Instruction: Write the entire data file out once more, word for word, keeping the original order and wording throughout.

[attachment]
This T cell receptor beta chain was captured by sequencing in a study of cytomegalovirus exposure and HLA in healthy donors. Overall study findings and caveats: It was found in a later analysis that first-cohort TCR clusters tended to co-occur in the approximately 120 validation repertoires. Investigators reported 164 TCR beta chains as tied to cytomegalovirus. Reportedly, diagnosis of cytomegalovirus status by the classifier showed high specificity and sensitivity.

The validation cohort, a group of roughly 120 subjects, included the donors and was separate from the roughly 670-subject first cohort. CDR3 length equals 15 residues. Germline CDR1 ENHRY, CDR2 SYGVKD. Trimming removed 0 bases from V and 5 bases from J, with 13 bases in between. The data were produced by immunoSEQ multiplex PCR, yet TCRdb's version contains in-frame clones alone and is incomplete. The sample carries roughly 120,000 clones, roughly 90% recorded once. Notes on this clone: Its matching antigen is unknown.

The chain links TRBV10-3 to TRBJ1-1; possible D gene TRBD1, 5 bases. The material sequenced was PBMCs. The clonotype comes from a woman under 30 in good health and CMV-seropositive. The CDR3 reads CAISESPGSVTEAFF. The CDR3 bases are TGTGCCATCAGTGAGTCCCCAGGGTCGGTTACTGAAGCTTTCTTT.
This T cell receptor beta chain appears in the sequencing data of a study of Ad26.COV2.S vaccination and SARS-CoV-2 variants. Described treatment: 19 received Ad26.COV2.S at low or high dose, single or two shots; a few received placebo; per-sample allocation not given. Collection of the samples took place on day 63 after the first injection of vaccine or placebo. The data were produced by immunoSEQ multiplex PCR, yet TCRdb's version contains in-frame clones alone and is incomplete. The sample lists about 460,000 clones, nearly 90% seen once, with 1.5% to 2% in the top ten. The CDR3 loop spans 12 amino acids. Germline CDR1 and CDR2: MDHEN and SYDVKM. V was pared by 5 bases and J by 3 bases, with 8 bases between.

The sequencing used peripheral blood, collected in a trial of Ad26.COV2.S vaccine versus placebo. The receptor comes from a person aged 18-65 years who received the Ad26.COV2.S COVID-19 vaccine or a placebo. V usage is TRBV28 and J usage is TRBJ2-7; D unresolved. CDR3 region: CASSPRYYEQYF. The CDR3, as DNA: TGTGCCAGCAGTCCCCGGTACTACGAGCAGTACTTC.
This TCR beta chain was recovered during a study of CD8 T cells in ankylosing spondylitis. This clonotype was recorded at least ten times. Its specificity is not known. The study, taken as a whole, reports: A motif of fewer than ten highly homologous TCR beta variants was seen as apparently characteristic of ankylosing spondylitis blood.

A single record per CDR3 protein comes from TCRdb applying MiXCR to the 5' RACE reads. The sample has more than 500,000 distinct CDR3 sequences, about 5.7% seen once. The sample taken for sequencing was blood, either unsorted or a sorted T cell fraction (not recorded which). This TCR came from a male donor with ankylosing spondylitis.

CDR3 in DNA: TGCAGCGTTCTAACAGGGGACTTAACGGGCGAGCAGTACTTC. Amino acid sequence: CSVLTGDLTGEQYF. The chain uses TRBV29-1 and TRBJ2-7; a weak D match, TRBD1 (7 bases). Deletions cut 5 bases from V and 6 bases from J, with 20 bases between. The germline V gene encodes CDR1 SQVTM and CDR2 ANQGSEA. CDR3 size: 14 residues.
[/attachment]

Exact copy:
This T cell receptor beta chain was captured by sequencing in a study of cytomegalovirus exposure and HLA in healthy donors. Overall study findings and caveats: It was found in a later analysis that first-cohort TCR clusters tended to co-occur in the approximately 120 validation repertoires. Investigators reported 164 TCR beta chains as tied to cytomegalovirus. Reportedly, diagnosis of cytomegalovirus status by the classifier showed high specificity and sensitivity.

The validation cohort, a group of roughly 120 subjects, included the donors and was separate from the roughly 670-subject first cohort. CDR3 length equals 15 residues. Germline CDR1 ENHRY, CDR2 SYGVKD. Trimming removed 0 bases from V and 5 bases from J, with 13 bases in between. The data were produced by immunoSEQ multiplex PCR, yet TCRdb's version contains in-frame clones alone and is incomplete. The sample carries roughly 120,000 clones, roughly 90% recorded once. Notes on this clone: Its matching antigen is unknown.

The chain links TRBV10-3 to TRBJ1-1; possible D gene TRBD1, 5 bases. The material sequenced was PBMCs. The clonotype comes from a woman under 30 in good health and CMV-seropositive. The CDR3 reads CAISESPGSVTEAFF. The CDR3 bases are TGTGCCATCAGTGAGTCCCCAGGGTCGGTTACTGAAGCTTTCTTT.
This T cell receptor beta chain appears in the sequencing data of a study of Ad26.COV2.S vaccination and SARS-CoV-2 variants. Described treatment: 19 received Ad26.COV2.S at low or high dose, single or two shots; a few received placebo; per-sample allocation not given. Collection of the samples took place on day 63 after the first injection of vaccine or placebo. The data were produced by immunoSEQ multiplex PCR, yet TCRdb's version contains in-frame clones alone and is incomplete. The sample lists about 460,000 clones, nearly 90% seen once, with 1.5% to 2% in the top ten. The CDR3 loop spans 12 amino acids. Germline CDR1 and CDR2: MDHEN and SYDVKM. V was pared by 5 bases and J by 3 bases, with 8 bases between.

The sequencing used peripheral blood, collected in a trial of Ad26.COV2.S vaccine versus placebo. The receptor comes from a person aged 18-65 years who received the Ad26.COV2.S COVID-19 vaccine or a placebo. V usage is TRBV28 and J usage is TRBJ2-7; D unresolved. CDR3 region: CASSPRYYEQYF. The CDR3, as DNA: TGTGCCAGCAGTCCCCGGTACTACGAGCAGTACTTC.
This TCR beta chain was recovered during a study of CD8 T cells in ankylosing spondylitis. This clonotype was recorded at least ten times. Its specificity is not known. The study, taken as a whole, reports: A motif of fewer than ten highly homologous TCR beta variants was seen as apparently characteristic of ankylosing spondylitis blood.

A single record per CDR3 protein comes from TCRdb applying MiXCR to the 5' RACE reads. The sample has more than 500,000 distinct CDR3 sequences, about 5.7% seen once. The sample taken for sequencing was blood, either unsorted or a sorted T cell fraction (not recorded which). This TCR came from a male donor with ankylosing spondylitis.

CDR3 in DNA: TGCAGCGTTCTAACAGGGGACTTAACGGGCGAGCAGTACTTC. Amino acid sequence: CSVLTGDLTGEQYF. The chain uses TRBV29-1 and TRBJ2-7; a weak D match, TRBD1 (7 bases). Deletions cut 5 bases from V and 6 bases from J, with 20 bases between. The germline V gene encodes CDR1 SQVTM and CDR2 ANQGSEA. CDR3 size: 14 residues.